# Real numbers/Completeness/Introduction/Section

Within the rational numbers there are Cauchy sequences which do not converge, like the Heron sequence for the computation of ${\displaystyle {}{\sqrt {5}}}$. One might say that a nonconvergent Cauchy-sequence addresses a gap. Within the real numbers, all these gaps are filled.

## Definition

An ordered field ${\displaystyle {}K}$ is called complete or completely ordered, if every Cauchy sequence in ${\displaystyle {}K}$

converges.

The rational numbers are not complete. We require the completeness for the real numbers as the final axiom.

## Axiom

The real numbers ${\displaystyle {}\mathbb {R} }$ form a complete

Archimedian ordered field.

Now we have gathered together all axioms of the real numbers: the field axioms, the ordering axiom and the completeness axiom. These properties determine the real numbers uniquely, i.e., if there are two models ${\displaystyle {}\mathbb {R} _{1}}$ and ${\displaystyle {}\mathbb {R} _{2}}$, both fulfilling these axioms, then there exists a bijective mapping from ${\displaystyle {}\mathbb {R} _{1}}$ to ${\displaystyle {}\mathbb {R} _{2}}$ which respects all mathematical structures (such a thing is called an "isomorphism“).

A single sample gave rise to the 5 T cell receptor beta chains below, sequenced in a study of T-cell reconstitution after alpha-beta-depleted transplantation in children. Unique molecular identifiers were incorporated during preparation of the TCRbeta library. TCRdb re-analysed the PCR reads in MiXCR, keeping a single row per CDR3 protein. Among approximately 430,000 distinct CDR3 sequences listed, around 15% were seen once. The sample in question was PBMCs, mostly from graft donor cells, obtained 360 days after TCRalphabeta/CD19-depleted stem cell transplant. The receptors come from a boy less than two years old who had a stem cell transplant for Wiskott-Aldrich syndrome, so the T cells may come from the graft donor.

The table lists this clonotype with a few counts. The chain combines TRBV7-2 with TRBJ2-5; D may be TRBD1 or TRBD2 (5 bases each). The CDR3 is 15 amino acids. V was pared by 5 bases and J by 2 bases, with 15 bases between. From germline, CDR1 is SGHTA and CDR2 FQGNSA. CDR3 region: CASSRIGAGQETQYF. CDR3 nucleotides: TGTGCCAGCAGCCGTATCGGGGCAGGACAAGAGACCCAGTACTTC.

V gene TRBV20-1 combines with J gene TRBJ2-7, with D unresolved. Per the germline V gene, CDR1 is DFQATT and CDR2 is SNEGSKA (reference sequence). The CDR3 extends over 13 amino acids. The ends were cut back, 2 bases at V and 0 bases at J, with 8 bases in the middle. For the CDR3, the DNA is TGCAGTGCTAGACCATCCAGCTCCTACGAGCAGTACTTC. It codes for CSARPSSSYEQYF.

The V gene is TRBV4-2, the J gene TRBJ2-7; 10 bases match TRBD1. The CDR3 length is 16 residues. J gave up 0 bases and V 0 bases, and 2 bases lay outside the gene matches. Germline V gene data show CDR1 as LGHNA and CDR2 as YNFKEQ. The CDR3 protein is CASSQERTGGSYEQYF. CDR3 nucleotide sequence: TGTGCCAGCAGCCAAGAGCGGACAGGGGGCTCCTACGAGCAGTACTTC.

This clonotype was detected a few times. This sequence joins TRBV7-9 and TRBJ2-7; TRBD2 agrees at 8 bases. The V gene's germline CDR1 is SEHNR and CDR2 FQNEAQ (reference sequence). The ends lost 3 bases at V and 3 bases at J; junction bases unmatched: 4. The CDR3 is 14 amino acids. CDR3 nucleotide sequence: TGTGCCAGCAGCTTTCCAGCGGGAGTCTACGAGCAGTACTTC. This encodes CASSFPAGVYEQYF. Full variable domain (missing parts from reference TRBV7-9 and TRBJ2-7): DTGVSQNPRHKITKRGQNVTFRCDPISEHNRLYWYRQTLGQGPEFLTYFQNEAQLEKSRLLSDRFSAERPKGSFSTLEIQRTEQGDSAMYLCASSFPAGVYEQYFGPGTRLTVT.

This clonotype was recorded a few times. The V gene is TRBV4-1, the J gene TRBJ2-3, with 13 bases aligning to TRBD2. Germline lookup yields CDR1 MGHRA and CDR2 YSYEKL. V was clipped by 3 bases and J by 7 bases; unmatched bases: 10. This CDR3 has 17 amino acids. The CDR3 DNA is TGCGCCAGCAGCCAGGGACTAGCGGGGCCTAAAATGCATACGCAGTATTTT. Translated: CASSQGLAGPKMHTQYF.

The existence of the real numbers is not trivial. We will take the naive viewpoint that the idea of a "continuous number line“ gives the existence. In a strict set based construction, one starts with ${\displaystyle {}\mathbb {Q} }$ and constructs the real numbers as the set of all Cauchy sequences in ${\displaystyle {}\mathbb {Q} }$ with a suitable identification.